Isolation of Bacillus thuringiensis (Bt) from Soil sample

  • Bacillus thuringiensis (Bt) is an ubiquitous, Gram-positive and sporulating bacterium that synthesizes insecticidal proteins with specificity against a wide range of insects during sporulation (Cry and Cyt) and vegetative growth (Vip and Sip).
  • These proteins have portrayed Bt as an environment-friendly alternative to chemical insecticides.

Isolation of Bacillus thuringiensis (Bt) from Soil sample

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Principle of Isolation of Bacillus thuringiensis

Widely used methodologies to isolate Bt from soil consist of a thermal shock treatment followed by selective germination of spores. Thermal shock is employed to eliminate all bacteria incapable of producing endospores from the sample soil. The samples are then diluted many folds to eliminate the amount of humic material within the soil and to reduce the overall colony forming units within the sample. The diluted samples are then cultured on nutrient agar in order to give the spores chance to germinate on media with adequate nutrients and at optimal temperature. The media offers favourable growth conditions for a wide range of bacteria including Bacillus thuringiensis. A series of selection tests are thus further employed to identify Bacillus thuringiensis alone from the range of bacteria present in the crude soil sample population. Common important tests include Sodium acetate selection test, Gram’s staining, Amino black and Ziehl’s carbol fuchsin staining, Endospore staining, Catalase test, checking for growth above 45oC and looking for presence of parasporal bodies among others.

Procedure of Isolation of Bacillus thuringiensis

  1. Obtain about 20 g of cultivated or non-cultivated soil sample with a tubular soil sampler after removing the 2-3 cm of the top layer.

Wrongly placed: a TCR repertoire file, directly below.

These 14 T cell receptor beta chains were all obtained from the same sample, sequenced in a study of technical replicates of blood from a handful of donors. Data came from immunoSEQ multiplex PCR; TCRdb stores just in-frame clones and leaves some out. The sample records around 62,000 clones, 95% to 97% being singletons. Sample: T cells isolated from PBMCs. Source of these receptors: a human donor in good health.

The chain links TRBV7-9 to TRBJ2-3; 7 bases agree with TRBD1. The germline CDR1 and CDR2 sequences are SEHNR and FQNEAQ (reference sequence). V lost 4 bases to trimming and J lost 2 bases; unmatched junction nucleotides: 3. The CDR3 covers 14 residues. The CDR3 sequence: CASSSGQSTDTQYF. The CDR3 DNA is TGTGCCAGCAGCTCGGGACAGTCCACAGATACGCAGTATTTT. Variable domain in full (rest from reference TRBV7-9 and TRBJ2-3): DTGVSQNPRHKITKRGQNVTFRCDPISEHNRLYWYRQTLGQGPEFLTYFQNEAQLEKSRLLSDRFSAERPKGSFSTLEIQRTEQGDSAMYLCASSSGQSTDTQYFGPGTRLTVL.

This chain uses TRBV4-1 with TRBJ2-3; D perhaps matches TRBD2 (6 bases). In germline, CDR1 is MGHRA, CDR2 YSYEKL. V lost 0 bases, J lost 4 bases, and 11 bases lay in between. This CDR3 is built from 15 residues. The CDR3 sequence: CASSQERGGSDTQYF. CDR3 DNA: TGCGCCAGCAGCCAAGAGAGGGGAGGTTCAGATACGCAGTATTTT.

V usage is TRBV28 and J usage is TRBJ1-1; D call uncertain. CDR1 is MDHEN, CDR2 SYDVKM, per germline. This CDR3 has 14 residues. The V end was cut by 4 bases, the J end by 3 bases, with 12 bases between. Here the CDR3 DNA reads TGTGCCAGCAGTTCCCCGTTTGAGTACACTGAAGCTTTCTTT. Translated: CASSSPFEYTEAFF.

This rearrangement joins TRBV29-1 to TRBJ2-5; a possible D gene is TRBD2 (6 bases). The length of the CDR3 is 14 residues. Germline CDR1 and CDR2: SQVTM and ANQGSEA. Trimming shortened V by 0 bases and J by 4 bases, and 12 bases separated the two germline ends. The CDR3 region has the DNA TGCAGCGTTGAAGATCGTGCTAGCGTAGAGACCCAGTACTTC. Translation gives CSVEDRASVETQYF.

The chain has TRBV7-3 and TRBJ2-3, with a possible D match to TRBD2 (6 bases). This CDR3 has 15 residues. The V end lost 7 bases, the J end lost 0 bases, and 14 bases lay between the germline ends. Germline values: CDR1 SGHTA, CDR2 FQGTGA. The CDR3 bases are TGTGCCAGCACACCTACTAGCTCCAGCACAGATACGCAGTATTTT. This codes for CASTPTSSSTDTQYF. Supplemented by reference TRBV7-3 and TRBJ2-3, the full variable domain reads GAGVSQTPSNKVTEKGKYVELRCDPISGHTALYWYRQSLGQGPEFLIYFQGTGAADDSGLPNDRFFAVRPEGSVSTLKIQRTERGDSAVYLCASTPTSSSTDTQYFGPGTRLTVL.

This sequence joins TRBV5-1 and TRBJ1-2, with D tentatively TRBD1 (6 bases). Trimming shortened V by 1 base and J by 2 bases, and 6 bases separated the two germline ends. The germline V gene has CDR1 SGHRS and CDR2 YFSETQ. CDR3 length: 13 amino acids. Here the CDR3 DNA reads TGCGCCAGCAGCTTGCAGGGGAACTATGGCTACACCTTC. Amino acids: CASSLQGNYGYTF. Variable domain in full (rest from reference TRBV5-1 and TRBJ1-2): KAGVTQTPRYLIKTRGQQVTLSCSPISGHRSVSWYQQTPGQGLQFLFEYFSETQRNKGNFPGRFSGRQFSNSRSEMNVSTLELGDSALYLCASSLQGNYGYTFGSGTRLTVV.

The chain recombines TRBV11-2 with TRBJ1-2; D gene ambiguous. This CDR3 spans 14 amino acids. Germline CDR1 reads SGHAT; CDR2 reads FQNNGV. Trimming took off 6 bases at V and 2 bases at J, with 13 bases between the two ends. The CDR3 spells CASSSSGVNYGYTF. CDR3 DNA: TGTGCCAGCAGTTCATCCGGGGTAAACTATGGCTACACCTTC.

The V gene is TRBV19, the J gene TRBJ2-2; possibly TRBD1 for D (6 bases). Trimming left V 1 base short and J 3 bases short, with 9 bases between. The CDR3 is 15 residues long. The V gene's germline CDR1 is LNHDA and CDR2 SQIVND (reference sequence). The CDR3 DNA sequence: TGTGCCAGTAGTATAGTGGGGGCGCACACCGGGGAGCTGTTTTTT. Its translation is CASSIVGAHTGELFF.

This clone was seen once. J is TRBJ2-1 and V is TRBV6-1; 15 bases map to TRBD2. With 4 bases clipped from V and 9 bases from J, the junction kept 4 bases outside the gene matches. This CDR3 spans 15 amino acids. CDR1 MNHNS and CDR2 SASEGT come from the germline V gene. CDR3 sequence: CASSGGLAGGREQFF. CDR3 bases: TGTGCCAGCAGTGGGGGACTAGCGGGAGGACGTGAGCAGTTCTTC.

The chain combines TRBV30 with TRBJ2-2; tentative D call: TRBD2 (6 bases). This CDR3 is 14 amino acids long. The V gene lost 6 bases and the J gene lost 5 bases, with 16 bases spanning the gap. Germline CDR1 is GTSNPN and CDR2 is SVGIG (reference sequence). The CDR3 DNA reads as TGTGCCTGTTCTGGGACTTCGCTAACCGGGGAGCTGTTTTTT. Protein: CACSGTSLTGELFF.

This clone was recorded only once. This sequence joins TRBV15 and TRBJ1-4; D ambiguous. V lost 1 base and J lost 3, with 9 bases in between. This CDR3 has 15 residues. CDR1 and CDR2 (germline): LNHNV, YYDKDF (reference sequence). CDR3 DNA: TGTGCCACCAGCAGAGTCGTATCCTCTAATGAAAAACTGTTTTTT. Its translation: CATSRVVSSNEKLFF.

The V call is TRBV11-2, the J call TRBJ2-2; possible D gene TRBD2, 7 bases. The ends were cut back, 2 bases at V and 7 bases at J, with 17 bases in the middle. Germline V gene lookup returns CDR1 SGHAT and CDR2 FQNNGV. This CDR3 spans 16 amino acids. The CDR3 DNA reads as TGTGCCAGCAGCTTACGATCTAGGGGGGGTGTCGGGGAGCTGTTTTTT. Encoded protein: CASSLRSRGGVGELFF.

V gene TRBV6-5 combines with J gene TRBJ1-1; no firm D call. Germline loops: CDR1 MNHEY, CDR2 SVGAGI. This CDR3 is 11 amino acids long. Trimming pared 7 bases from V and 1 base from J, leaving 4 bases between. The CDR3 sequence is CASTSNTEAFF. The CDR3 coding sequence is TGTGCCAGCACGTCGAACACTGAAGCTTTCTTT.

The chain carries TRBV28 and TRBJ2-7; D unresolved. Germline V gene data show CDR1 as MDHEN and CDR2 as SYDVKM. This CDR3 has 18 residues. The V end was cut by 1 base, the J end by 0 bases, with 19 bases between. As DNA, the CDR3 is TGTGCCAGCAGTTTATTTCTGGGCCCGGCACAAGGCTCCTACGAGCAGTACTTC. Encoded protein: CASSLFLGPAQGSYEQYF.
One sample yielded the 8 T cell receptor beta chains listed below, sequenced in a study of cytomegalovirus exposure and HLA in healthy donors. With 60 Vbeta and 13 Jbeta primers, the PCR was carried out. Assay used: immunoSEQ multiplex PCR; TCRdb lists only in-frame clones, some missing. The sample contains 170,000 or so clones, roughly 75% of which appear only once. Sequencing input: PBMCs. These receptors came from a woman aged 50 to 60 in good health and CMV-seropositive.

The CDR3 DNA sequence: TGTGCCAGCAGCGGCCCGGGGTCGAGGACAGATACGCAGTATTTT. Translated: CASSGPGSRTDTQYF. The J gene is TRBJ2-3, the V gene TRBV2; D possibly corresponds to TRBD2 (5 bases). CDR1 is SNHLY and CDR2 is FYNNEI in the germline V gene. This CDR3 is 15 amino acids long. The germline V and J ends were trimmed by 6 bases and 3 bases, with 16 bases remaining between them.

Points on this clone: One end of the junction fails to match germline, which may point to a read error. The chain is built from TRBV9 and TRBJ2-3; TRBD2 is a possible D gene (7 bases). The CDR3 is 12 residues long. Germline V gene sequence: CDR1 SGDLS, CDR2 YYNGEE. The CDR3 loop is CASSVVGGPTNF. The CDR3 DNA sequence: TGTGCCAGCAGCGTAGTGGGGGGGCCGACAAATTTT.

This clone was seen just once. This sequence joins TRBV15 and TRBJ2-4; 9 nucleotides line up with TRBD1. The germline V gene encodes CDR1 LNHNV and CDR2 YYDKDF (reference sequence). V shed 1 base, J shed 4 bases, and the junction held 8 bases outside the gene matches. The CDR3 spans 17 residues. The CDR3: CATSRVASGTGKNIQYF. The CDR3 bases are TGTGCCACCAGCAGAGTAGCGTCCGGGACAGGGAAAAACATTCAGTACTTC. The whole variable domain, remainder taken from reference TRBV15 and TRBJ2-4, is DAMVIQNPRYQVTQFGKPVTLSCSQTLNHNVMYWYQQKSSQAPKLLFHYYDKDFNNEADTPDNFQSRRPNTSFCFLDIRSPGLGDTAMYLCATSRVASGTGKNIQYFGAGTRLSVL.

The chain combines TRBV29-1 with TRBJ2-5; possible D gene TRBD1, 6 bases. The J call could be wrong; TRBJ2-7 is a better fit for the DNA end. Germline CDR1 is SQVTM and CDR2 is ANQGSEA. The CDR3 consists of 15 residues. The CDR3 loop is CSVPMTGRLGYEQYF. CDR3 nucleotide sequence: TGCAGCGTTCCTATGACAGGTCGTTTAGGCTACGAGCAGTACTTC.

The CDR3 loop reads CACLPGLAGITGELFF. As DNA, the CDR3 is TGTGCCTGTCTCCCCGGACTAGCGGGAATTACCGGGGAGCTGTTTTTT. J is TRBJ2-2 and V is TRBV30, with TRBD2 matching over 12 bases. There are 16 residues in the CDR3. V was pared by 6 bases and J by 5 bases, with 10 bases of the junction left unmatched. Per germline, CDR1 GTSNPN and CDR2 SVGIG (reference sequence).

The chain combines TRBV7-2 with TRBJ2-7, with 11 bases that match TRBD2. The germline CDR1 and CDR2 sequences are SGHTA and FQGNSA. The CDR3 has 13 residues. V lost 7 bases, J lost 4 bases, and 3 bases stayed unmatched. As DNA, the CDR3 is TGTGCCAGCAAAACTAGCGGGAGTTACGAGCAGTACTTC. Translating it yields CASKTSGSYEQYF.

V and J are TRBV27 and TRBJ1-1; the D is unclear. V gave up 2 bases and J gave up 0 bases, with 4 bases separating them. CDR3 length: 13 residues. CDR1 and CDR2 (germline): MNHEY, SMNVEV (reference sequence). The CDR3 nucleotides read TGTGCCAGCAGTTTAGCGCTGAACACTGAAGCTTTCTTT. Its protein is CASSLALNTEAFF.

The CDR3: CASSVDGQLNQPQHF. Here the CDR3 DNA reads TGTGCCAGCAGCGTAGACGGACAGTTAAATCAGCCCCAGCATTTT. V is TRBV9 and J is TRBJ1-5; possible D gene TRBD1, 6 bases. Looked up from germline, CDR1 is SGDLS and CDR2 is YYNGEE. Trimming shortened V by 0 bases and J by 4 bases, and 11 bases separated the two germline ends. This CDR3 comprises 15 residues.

2. Place samples at 4 ºC in 50 ml (sterile) centrifuge tubes or zip-lock bags until isolation.
  3. Suspend the soil samples of 1 g in 10ml 0.85% NaCl.
  4. Heat with shaking at 70°C for 10 min.
  5. Plate aliquots of 100μl of suspension onto nutrient agar (0.5% Peptone, 0.3% beef extract, 0.5% NaCl and 1.5% agar).
  6. Incubate plates at 30±2°C for 48h.
  7. Sub-culture bacterial colonies exhibiting Bt-like phenotype for single-colony isolation again on fresh plates and incubate.
  8. Stain the culture with amino black and Ziehl’s carbol fuchsin and examine under a standard light microscope for preliminary identification.

Expected Results of Isolation of Bacillus thuringiensis

  • Colonies mostly appear matte white colour, flat, dry and with uneven borders.
  • Cultures that show parasporal crystals dyed black on microscopic observation may be of importance and require storing.


  1. (PDF) Isolation and Characterization of Bacillus thuringiensis Isolated from Soil and their Possible Impact on Culex pipiens Larvae. Available from: [accessed Nov 04 2018].
  2. Travers, R.S., Martin, P.A. and Reicheferfer, C.F. 1987. Selective process for efficient isolation of soil Bacillus spp. Applied and Environmental Microbiology. 53, 1263-1266.

About Author

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Sagar Aryal

Sagar Aryal is a microbiologist and a scientific blogger. He is doing his Ph.D. at the Central Department of Microbiology, Tribhuvan University, Kathmandu, Nepal. He was awarded the DAAD Research Grant to conduct part of his Ph.D. research work for two years (2019-2021) at Helmholtz-Institute for Pharmaceutical Research Saarland (HIPS), Saarbrucken, Germany. Sagar is interested in research on actinobacteria, myxobacteria, and natural products. He is the Research Head of the Department of Natural Products, Kathmandu Research Institute for Biological Sciences (KRIBS), Lalitpur, Nepal. Sagar has more than ten years of experience in blogging, content writing, and SEO. Sagar was awarded the SfAM Communications Award 2015: Professional Communicator Category from the Society for Applied Microbiology (Now: Applied Microbiology International), Cambridge, United Kingdom (UK). Sagar is also the ASM Young Ambassador to Nepal for the American Society for Microbiology since 2023 onwards.

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